The toddler years were better, as John became a loving and playful child, she recalled.
But problems began again around age 9, when his physical growth started outpacing his mental and emotional development.
``The inappropriate silliness remained, and it wasn't cute anymore,'' Kellerman said. ``He couldn't really control it.''
Such impulsiveness is one of the behavioral hallmarks of children with fetal alcohol syndrome, though few generalities can be stated about the group since alcohol affects children differently depending on when and how much mothers drink during pregnancy, doctors say.
The most severely affected children are those with fetal alcohol syndrome, though a more nebulous diagnosis of ``fetal alcohol effects'' is used by some physicians to explain lesser problems related to prenatal exposure to alcohol.
Physical attributes for those with the syndrome are often readily recognizable, however. Most fetal-alcohol children have shorter than average eye openings and a long, smooth philtrum, or area between the nose and upper lip, said Dr. Eugene Hoyme, a University of Arizona researcher.
They often have a thin upper lip and suffer from growth deficiencies, said Hoyme, a pediatrician and geneticist who specializes in children with birth defects.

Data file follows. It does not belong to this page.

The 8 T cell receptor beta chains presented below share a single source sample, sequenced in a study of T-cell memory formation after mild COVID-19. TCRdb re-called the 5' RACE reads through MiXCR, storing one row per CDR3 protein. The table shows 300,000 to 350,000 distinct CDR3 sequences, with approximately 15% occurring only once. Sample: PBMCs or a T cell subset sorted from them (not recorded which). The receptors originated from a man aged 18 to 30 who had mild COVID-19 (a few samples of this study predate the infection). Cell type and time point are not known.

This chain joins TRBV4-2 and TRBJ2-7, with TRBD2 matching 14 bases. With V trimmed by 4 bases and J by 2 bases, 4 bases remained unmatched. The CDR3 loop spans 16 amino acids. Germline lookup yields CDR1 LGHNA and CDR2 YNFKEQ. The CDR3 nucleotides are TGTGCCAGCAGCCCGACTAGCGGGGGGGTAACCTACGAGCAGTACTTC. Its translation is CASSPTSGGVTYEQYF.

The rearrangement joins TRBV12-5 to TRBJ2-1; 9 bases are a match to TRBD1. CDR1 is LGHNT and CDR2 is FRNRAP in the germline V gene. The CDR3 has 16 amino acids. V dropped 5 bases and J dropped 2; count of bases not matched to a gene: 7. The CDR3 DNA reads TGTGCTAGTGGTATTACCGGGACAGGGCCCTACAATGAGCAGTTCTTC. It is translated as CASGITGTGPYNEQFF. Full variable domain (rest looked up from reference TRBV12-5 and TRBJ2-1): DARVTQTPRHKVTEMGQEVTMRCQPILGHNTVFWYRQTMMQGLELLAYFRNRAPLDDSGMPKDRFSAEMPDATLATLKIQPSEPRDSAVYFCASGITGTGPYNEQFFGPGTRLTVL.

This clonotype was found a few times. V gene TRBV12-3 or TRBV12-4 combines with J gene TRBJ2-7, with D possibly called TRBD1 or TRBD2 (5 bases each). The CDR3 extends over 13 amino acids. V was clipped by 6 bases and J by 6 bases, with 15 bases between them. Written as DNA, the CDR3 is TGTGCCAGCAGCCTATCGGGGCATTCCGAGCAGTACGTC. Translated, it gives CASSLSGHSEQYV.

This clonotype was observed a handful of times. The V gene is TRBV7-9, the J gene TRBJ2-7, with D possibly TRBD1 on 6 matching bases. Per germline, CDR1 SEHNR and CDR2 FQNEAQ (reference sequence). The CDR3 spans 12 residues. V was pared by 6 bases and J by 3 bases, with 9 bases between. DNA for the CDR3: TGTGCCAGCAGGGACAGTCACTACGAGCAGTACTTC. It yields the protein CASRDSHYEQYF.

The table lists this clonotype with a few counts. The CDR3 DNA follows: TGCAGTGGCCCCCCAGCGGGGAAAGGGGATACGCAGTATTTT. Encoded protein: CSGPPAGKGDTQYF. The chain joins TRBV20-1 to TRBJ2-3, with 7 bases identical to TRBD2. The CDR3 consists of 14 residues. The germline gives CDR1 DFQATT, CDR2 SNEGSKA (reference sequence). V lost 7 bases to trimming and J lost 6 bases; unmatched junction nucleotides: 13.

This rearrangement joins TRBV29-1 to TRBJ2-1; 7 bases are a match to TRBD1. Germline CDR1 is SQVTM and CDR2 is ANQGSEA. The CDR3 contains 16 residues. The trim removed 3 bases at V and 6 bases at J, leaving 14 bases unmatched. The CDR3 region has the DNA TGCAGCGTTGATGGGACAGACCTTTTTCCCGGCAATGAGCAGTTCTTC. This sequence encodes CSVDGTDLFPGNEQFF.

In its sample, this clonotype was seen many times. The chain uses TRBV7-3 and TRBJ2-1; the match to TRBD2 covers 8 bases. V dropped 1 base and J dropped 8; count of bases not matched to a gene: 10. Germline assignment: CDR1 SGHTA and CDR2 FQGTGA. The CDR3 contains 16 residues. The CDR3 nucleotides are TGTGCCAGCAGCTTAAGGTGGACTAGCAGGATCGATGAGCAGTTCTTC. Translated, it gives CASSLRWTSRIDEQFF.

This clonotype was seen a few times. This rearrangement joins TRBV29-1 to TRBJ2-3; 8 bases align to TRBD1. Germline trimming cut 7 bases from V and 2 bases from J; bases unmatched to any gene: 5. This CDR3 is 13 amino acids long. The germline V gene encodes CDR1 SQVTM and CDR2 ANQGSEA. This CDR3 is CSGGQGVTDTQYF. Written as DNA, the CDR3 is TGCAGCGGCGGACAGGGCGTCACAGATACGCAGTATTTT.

At age 19, for instance, Kellerman's son is 4-foot-11 and 120 pounds.
``I get angry that I can't do the stuff that I normally would like to do,'' John said. ``Sometimes I've even gone so far as to curse my birth mother under my breath.''
According to the most recent county birth records available, fewer than one in 1,000 children born in Pima County in 1994 were diagnosed with fetal alcohol syndrome, said Hal Strich, planning director for the Pima County Health Department.
Statewide, there were 14 fetal-alcohol cases that year out of 70,896 births, with no clear trend showing an increase or decrease since the state first began recording the problem in 1989, according to the state health department.
But ``that's the very tip of the tip of the iceberg,'' Strich said. ``There's a lot of other kids who may be affected by alcohol, but it's not diagnosed that way.''
Hoyme said he would never officially diagnose a child with full-fledged fetal alcohol syndrome unless the physical attributes were present and the mother acknowledged drinking during pregnancy.
He cautioned against doubting a mother who says she did not drink, since there are many other possible causes for physical and developmental disabilities.
National data indicate that Pima County alone should expect 20 to 30 children born each year with fetal alcohol syndrome, he said.
But Hoyme said his clinics see fewer than that, mainly because of incorrect diagnoses or insurance companies' reluctance to fund fetal-alcohol referral visits.
Still, he said that doctors at 17 sites around Arizona - excluding Maricopa County, where at least half the state's births occur - have seen about 480 children since 1986 with some degree of prenatal exposure to alcohol.
Kellerman's son - an American Indian, like many fetal-alcohol children - is among Hoyme's patients.
``We have lots of data that indicate that alcohol is a major issue of all Native American tribes in the United States and Canada. And because alcohol is such a major social issue, it's also an issue that includes fetal alcohol syndrome,'' Hoyme said.
Eleven of the 14 fetal-alcohol cases reported statewide in 1994 are American Indians, according to the state health department. One year later, they made up three of 10 cases statewide.